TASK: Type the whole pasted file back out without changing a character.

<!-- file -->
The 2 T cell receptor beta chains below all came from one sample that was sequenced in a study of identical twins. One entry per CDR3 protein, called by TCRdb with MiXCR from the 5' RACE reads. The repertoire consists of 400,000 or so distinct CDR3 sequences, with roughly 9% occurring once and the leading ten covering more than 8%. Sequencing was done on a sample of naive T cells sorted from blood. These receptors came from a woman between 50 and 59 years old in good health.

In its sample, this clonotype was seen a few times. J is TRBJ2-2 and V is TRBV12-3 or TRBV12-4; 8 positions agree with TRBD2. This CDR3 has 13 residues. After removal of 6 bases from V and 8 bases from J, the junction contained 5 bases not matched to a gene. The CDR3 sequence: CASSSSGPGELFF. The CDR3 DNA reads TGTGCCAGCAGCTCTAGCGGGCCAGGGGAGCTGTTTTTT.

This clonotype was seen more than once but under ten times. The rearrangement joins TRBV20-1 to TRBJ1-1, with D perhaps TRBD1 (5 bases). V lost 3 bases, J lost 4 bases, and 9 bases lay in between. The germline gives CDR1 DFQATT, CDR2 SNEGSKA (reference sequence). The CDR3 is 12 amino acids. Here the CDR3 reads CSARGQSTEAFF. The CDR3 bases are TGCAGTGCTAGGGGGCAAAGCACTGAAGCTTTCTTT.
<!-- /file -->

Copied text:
The 2 T cell receptor beta chains below all came from one sample that was sequenced in a study of identical twins. One entry per CDR3 protein, called by TCRdb with MiXCR from the 5' RACE reads. The repertoire consists of 400,000 or so distinct CDR3 sequences, with roughly 9% occurring once and the leading ten covering more than 8%. Sequencing was done on a sample of naive T cells sorted from blood. These receptors came from a woman between 50 and 59 years old in good health.

In its sample, this clonotype was seen a few times. J is TRBJ2-2 and V is TRBV12-3 or TRBV12-4; 8 positions agree with TRBD2. This CDR3 has 13 residues. After removal of 6 bases from V and 8 bases from J, the junction contained 5 bases not matched to a gene. The CDR3 sequence: CASSSSGPGELFF. The CDR3 DNA reads TGTGCCAGCAGCTCTAGCGGGCCAGGGGAGCTGTTTTTT.

This clonotype was seen more than once but under ten times. The rearrangement joins TRBV20-1 to TRBJ1-1, with D perhaps TRBD1 (5 bases). V lost 3 bases, J lost 4 bases, and 9 bases lay in between. The germline gives CDR1 DFQATT, CDR2 SNEGSKA (reference sequence). The CDR3 is 12 amino acids. Here the CDR3 reads CSARGQSTEAFF. The CDR3 bases are TGCAGTGCTAGGGGGCAAAGCACTGAAGCTTTCTTT.